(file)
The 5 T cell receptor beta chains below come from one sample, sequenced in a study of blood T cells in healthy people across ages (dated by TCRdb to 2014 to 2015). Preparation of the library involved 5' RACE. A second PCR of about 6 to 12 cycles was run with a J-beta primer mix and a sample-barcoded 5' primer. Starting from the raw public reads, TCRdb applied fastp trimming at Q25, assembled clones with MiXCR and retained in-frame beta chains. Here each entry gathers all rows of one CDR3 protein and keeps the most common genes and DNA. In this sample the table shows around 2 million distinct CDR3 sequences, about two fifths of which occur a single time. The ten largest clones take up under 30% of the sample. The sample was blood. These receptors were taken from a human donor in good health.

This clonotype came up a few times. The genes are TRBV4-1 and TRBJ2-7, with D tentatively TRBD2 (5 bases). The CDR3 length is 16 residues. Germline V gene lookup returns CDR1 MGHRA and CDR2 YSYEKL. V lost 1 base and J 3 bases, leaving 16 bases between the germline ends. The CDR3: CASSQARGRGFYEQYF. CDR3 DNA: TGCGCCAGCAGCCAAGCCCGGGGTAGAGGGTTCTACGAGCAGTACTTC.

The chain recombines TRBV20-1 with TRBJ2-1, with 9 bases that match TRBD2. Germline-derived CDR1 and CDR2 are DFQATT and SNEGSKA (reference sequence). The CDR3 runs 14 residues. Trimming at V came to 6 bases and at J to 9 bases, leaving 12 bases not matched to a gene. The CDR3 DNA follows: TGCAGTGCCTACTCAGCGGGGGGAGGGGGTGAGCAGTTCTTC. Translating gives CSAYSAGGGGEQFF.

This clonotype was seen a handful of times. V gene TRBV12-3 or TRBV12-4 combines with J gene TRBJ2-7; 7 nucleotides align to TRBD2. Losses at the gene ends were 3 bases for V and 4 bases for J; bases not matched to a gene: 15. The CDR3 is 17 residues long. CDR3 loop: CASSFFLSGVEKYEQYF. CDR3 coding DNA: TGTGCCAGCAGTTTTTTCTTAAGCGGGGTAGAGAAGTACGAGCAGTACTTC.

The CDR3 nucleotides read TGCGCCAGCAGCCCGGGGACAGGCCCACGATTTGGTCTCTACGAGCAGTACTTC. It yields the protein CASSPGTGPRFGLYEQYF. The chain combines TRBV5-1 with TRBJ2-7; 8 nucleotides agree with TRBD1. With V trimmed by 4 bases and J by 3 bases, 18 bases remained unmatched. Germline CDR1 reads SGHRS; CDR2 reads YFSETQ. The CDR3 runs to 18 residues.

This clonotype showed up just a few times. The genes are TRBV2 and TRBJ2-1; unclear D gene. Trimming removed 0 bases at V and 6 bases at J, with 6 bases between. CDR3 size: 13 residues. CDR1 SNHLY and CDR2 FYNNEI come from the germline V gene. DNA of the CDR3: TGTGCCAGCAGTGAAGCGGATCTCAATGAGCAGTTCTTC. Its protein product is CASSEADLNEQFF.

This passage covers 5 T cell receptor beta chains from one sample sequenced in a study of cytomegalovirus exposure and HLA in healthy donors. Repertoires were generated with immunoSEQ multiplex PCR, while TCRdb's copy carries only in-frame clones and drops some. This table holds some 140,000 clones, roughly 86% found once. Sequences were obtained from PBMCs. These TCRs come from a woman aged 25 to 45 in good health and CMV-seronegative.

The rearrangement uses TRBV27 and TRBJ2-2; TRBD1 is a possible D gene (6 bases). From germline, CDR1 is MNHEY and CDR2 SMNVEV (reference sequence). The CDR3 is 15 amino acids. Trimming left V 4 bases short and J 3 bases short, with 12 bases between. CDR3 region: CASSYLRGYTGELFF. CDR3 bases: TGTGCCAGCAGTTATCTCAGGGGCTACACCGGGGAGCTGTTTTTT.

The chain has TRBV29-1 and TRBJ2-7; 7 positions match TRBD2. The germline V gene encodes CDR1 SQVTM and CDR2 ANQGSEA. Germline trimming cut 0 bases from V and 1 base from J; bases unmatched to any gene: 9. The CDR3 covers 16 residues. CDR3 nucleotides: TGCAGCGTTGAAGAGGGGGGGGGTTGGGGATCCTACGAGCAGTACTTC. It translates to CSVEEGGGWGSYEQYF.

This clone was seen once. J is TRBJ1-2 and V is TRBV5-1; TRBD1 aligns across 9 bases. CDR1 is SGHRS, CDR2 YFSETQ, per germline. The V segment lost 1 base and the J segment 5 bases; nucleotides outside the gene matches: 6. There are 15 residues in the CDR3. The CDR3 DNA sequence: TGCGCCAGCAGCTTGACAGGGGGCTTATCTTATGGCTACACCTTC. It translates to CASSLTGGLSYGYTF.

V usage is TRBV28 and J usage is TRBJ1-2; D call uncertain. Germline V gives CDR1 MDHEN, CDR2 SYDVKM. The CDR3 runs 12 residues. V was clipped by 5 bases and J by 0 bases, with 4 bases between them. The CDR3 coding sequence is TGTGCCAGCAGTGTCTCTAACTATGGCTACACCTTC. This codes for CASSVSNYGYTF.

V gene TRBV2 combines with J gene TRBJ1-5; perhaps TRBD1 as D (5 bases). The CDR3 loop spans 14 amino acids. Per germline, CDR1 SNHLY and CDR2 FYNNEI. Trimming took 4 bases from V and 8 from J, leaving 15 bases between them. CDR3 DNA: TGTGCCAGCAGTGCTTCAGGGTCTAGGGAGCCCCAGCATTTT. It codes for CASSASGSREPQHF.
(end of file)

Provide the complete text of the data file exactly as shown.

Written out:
The 5 T cell receptor beta chains below come from one sample, sequenced in a study of blood T cells in healthy people across ages (dated by TCRdb to 2014 to 2015). Preparation of the library involved 5' RACE. A second PCR of about 6 to 12 cycles was run with a J-beta primer mix and a sample-barcoded 5' primer. Starting from the raw public reads, TCRdb applied fastp trimming at Q25, assembled clones with MiXCR and retained in-frame beta chains. Here each entry gathers all rows of one CDR3 protein and keeps the most common genes and DNA. In this sample the table shows around 2 million distinct CDR3 sequences, about two fifths of which occur a single time. The ten largest clones take up under 30% of the sample. The sample was blood. These receptors were taken from a human donor in good health.

This clonotype came up a few times. The genes are TRBV4-1 and TRBJ2-7, with D tentatively TRBD2 (5 bases). The CDR3 length is 16 residues. Germline V gene lookup returns CDR1 MGHRA and CDR2 YSYEKL. V lost 1 base and J 3 bases, leaving 16 bases between the germline ends. The CDR3: CASSQARGRGFYEQYF. CDR3 DNA: TGCGCCAGCAGCCAAGCCCGGGGTAGAGGGTTCTACGAGCAGTACTTC.

The chain recombines TRBV20-1 with TRBJ2-1, with 9 bases that match TRBD2. Germline-derived CDR1 and CDR2 are DFQATT and SNEGSKA (reference sequence). The CDR3 runs 14 residues. Trimming at V came to 6 bases and at J to 9 bases, leaving 12 bases not matched to a gene. The CDR3 DNA follows: TGCAGTGCCTACTCAGCGGGGGGAGGGGGTGAGCAGTTCTTC. Translating gives CSAYSAGGGGEQFF.

This clonotype was seen a handful of times. V gene TRBV12-3 or TRBV12-4 combines with J gene TRBJ2-7; 7 nucleotides align to TRBD2. Losses at the gene ends were 3 bases for V and 4 bases for J; bases not matched to a gene: 15. The CDR3 is 17 residues long. CDR3 loop: CASSFFLSGVEKYEQYF. CDR3 coding DNA: TGTGCCAGCAGTTTTTTCTTAAGCGGGGTAGAGAAGTACGAGCAGTACTTC.

The CDR3 nucleotides read TGCGCCAGCAGCCCGGGGACAGGCCCACGATTTGGTCTCTACGAGCAGTACTTC. It yields the protein CASSPGTGPRFGLYEQYF. The chain combines TRBV5-1 with TRBJ2-7; 8 nucleotides agree with TRBD1. With V trimmed by 4 bases and J by 3 bases, 18 bases remained unmatched. Germline CDR1 reads SGHRS; CDR2 reads YFSETQ. The CDR3 runs to 18 residues.

This clonotype showed up just a few times. The genes are TRBV2 and TRBJ2-1; unclear D gene. Trimming removed 0 bases at V and 6 bases at J, with 6 bases between. CDR3 size: 13 residues. CDR1 SNHLY and CDR2 FYNNEI come from the germline V gene. DNA of the CDR3: TGTGCCAGCAGTGAAGCGGATCTCAATGAGCAGTTCTTC. Its protein product is CASSEADLNEQFF.

This passage covers 5 T cell receptor beta chains from one sample sequenced in a study of cytomegalovirus exposure and HLA in healthy donors. Repertoires were generated with immunoSEQ multiplex PCR, while TCRdb's copy carries only in-frame clones and drops some. This table holds some 140,000 clones, roughly 86% found once. Sequences were obtained from PBMCs. These TCRs come from a woman aged 25 to 45 in good health and CMV-seronegative.

The rearrangement uses TRBV27 and TRBJ2-2; TRBD1 is a possible D gene (6 bases). From germline, CDR1 is MNHEY and CDR2 SMNVEV (reference sequence). The CDR3 is 15 amino acids. Trimming left V 4 bases short and J 3 bases short, with 12 bases between. CDR3 region: CASSYLRGYTGELFF. CDR3 bases: TGTGCCAGCAGTTATCTCAGGGGCTACACCGGGGAGCTGTTTTTT.

The chain has TRBV29-1 and TRBJ2-7; 7 positions match TRBD2. The germline V gene encodes CDR1 SQVTM and CDR2 ANQGSEA. Germline trimming cut 0 bases from V and 1 base from J; bases unmatched to any gene: 9. The CDR3 covers 16 residues. CDR3 nucleotides: TGCAGCGTTGAAGAGGGGGGGGGTTGGGGATCCTACGAGCAGTACTTC. It translates to CSVEEGGGWGSYEQYF.

This clone was seen once. J is TRBJ1-2 and V is TRBV5-1; TRBD1 aligns across 9 bases. CDR1 is SGHRS, CDR2 YFSETQ, per germline. The V segment lost 1 base and the J segment 5 bases; nucleotides outside the gene matches: 6. There are 15 residues in the CDR3. The CDR3 DNA sequence: TGCGCCAGCAGCTTGACAGGGGGCTTATCTTATGGCTACACCTTC. It translates to CASSLTGGLSYGYTF.

V usage is TRBV28 and J usage is TRBJ1-2; D call uncertain. Germline V gives CDR1 MDHEN, CDR2 SYDVKM. The CDR3 runs 12 residues. V was clipped by 5 bases and J by 0 bases, with 4 bases between them. The CDR3 coding sequence is TGTGCCAGCAGTGTCTCTAACTATGGCTACACCTTC. This codes for CASSVSNYGYTF.

V gene TRBV2 combines with J gene TRBJ1-5; perhaps TRBD1 as D (5 bases). The CDR3 loop spans 14 amino acids. Per germline, CDR1 SNHLY and CDR2 FYNNEI. Trimming took 4 bases from V and 8 from J, leaving 15 bases between them. CDR3 DNA: TGTGCCAGCAGTGCTTCAGGGTCTAGGGAGCCCCAGCATTTT. It codes for CASSASGSREPQHF.